Message Font: Serif | Sans-Serif
No. of Recommendations: 0
Hi Everyone,

Because I have always had an employer-funded pension plan, I was always told that I did not qualify for regular IRA deductions.

Now, with the Roth IRA, it appears that my new wife and I (I'm 34, by the way) could finally start a retirement-specific account. But I have one major question.

It says that the Joint-filer AGI limit is 150K, with the phase out being 150-160K. While we don't currently make quite that much, it shouldn't be more than 2 or 3 years before our AGI passes those limits.

What happens when people make any number of years of contributions to a Roth IRA, but eventually pass through the AGI limits? I would assume that no contributions can be made in any year where they have too much AGI, but what about their previous contributions? Do they continue to be treated as before, until they are finally withdrawn according to the plan?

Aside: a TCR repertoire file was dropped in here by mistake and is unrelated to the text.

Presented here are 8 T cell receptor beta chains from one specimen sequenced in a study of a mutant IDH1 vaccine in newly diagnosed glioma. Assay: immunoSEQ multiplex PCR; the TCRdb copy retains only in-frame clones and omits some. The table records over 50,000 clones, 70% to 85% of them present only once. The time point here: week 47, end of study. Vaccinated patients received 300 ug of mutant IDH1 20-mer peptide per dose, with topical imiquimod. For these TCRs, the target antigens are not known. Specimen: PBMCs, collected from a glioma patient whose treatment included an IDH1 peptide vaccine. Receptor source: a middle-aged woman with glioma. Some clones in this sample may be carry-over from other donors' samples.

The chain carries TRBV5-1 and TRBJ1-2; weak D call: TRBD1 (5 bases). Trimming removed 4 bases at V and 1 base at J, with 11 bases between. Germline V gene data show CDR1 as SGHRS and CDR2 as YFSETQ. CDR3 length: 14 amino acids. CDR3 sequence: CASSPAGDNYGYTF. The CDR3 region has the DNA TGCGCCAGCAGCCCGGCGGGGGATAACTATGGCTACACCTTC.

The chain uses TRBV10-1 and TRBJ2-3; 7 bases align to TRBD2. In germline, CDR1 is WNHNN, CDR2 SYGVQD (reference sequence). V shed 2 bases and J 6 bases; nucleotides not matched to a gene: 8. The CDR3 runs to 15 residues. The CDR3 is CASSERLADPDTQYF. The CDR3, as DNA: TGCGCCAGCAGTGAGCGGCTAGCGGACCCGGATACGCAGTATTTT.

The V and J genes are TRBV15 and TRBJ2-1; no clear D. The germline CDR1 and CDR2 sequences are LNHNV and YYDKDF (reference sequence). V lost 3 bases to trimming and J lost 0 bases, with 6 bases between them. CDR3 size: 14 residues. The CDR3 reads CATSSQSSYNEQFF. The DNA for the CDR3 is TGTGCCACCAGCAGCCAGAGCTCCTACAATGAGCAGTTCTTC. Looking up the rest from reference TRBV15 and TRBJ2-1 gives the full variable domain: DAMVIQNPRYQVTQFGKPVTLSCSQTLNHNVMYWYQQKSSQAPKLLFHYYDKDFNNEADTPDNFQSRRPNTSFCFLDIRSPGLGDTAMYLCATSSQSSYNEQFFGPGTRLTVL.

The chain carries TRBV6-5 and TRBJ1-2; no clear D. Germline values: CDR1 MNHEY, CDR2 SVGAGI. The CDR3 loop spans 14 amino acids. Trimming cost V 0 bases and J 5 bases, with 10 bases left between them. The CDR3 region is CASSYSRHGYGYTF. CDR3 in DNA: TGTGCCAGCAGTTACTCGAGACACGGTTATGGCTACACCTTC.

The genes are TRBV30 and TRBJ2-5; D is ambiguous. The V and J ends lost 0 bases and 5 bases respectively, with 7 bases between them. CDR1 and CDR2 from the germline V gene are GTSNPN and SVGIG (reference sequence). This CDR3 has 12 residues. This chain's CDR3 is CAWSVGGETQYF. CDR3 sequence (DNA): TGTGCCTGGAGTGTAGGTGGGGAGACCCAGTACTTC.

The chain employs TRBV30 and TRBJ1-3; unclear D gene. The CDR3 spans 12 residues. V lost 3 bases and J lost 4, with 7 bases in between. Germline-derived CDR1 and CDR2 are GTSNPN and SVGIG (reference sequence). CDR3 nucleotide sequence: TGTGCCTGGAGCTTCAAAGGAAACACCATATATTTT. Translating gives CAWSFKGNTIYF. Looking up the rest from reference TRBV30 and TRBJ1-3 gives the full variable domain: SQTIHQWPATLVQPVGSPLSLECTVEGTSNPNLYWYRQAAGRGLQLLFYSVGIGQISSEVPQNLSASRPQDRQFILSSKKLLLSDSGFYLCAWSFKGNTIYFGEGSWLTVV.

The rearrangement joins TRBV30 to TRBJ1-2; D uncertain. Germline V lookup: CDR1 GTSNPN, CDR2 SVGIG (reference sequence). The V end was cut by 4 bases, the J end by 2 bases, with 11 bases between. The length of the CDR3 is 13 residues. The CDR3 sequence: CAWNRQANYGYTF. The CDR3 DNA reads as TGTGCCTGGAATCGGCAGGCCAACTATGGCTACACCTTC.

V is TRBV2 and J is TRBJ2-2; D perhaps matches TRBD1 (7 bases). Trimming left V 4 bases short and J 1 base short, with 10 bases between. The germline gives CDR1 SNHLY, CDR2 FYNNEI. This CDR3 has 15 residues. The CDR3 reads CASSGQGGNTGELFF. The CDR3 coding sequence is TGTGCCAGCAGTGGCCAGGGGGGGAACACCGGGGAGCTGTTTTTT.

And what about cases where a person or couple's AGI breaks the limit sporadically, changing from year to year. That could be the case with us.

I'd love any help on this.



Print the post  


In accordance with IRS Circular 230, you cannot use the contents of any post on The Motley Fool's message boards to avoid tax-related penalties under the Internal Revenue Code or applicable state or local tax law provisions.
What was Your Dumbest Investment?
Share it with us -- and learn from others' stories of flubs.
When Life Gives You Lemons
We all have had hardships and made poor decisions. The important thing is how we respond and grow. Read the story of a Fool who started from nothing, and looks to gain everything.
Contact Us
Contact Customer Service and other Fool departments here.
Work for Fools?
Winner of the Washingtonian great places to work, and Glassdoor #1 Company to Work For 2015! Have access to all of TMF's online and email products for FREE, and be paid for your contributions to TMF! Click the link and start your Fool career.